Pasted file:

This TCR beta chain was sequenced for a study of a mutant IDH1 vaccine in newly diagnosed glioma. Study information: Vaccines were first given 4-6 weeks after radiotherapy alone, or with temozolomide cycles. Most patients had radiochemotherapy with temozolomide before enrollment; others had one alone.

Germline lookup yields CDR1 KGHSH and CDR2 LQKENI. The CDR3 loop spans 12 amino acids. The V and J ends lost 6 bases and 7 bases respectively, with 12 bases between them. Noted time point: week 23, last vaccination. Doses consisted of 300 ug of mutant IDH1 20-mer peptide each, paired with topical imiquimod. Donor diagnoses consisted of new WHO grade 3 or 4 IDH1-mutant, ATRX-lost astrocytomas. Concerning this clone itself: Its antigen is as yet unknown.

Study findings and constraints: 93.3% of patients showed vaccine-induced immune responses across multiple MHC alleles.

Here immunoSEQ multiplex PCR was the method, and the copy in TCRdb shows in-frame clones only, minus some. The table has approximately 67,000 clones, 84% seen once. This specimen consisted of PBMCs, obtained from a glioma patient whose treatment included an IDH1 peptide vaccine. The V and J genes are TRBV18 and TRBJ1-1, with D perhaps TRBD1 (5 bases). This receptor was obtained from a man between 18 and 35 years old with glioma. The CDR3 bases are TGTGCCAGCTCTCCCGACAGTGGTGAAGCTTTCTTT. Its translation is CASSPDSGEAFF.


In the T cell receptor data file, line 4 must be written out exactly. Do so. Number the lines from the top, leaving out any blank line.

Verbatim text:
Here immunoSEQ multiplex PCR was the method, and the copy in TCRdb shows in-frame clones only, minus some. The table has approximately 67,000 clones, 84% seen once. This specimen consisted of PBMCs, obtained from a glioma patient whose treatment included an IDH1 peptide vaccine. The V and J genes are TRBV18 and TRBJ1-1, with D perhaps TRBD1 (5 bases). This receptor was obtained from a man between 18 and 35 years old with glioma. The CDR3 bases are TGTGCCAGCTCTCCCGACAGTGGTGAAGCTTTCTTT. Its translation is CASSPDSGEAFF.